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This Is Murica

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big picture stuff, Republican Party

I didn’t even realize there was a mass shooting in Knoxville on Friday until I read about a young man who was shot in the head while shielding three young women. It’s so hard to keep up.

In the New Yorker, Elizabeth Kolbert writes about the siege of Miami. Or the drowning of Miami, as it were.

To cope with its recurrent flooding, Miami Beach has already spent something like a hundred million dollars. It is planning on spending several hundred million more. Such efforts are, in Wanless’s view, so much money down the drain. Sooner or later—and probably sooner—the city will have too much water to deal with. Even before that happens, Wanless believes, insurers will stop selling policies on the luxury condos that line Biscayne Bay. Banks will stop writing mortgages.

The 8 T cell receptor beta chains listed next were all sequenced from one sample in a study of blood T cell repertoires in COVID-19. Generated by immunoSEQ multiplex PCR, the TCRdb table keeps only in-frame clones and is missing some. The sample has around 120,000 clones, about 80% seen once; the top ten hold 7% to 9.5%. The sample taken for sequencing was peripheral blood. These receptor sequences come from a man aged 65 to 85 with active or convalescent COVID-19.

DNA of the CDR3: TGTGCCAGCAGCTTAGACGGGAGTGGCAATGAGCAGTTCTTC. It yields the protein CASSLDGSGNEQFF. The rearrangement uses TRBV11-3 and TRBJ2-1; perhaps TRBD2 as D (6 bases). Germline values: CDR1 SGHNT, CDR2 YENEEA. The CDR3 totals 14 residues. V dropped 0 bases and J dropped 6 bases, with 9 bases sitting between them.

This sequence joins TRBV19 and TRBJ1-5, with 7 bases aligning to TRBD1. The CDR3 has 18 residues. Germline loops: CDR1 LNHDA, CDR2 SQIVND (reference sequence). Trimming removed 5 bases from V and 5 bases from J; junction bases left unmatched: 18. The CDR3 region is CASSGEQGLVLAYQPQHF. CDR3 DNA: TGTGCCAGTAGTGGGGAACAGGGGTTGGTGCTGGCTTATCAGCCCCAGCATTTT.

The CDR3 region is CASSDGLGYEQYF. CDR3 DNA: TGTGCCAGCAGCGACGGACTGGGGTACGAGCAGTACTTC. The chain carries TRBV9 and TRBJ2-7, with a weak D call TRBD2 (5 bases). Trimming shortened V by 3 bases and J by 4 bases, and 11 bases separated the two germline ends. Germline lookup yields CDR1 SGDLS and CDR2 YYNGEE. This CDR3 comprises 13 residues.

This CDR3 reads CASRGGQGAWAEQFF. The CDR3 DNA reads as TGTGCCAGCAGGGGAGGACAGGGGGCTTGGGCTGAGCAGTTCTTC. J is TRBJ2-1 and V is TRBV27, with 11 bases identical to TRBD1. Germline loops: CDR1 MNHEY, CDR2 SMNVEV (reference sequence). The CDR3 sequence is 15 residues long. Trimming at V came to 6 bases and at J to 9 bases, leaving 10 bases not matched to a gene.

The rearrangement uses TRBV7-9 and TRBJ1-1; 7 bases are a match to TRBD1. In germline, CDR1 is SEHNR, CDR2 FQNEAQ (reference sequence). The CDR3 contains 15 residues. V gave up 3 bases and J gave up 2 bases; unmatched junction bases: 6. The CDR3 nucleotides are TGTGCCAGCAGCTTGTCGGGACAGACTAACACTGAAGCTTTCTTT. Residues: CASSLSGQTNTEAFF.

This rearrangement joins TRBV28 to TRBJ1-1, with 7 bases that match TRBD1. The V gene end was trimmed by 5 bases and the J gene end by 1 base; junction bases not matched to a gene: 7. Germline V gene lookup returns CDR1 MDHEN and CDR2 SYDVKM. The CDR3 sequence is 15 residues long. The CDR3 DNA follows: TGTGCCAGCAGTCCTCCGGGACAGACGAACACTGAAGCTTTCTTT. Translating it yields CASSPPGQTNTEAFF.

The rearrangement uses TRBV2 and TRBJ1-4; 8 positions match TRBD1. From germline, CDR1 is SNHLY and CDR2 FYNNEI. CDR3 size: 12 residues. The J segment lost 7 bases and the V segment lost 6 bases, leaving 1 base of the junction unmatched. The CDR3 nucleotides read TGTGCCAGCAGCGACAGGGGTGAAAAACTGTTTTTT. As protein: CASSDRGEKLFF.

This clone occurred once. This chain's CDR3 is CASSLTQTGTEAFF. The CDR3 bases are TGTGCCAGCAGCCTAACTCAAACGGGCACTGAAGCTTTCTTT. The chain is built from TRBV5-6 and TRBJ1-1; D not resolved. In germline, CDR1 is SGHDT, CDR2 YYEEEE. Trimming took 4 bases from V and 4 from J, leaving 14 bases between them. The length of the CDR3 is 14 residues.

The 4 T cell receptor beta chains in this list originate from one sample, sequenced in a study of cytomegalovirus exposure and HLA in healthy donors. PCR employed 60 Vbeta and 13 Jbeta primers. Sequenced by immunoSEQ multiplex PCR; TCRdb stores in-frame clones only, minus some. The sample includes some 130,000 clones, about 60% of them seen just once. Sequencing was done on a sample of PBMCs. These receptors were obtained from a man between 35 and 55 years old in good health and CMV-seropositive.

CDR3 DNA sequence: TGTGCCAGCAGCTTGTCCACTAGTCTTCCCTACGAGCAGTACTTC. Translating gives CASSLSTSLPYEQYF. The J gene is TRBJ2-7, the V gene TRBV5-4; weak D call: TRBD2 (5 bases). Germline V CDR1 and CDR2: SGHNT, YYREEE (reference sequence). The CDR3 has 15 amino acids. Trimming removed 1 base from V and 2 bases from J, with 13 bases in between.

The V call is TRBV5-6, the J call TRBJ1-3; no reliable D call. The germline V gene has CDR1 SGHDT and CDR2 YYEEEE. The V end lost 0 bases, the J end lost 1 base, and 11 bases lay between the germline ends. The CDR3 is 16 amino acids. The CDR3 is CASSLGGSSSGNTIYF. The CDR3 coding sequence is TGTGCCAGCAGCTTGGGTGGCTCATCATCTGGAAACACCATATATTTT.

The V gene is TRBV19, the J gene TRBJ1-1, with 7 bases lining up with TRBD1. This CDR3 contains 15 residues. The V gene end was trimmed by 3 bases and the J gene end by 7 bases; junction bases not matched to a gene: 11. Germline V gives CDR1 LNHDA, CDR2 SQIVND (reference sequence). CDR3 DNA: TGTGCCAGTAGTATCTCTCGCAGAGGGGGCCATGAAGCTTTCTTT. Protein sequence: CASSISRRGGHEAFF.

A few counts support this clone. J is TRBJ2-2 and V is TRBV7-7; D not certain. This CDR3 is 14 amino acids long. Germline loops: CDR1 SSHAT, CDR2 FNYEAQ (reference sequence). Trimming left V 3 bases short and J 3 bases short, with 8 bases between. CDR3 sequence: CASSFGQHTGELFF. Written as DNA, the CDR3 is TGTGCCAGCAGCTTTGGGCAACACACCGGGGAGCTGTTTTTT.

“If we don’t plan for this,” he told me, once we were in the car again, driving toward the Fontainebleau hotel, “these are the new Okies.” I tried to imagine Ma and Pa Joad heading north, their golf bags and espresso machine strapped to the Range Rover.

The situation is not helped by the fact that the state’s Republican government is in denial that this is happening. And the people whose property and neighborhoods are being flooded also are in denial, or just plain don’t understand what’s happening because no one is explaining it to them. Meanwhile, Republicans in Congress are working on ways to kill the Paris climate agreement.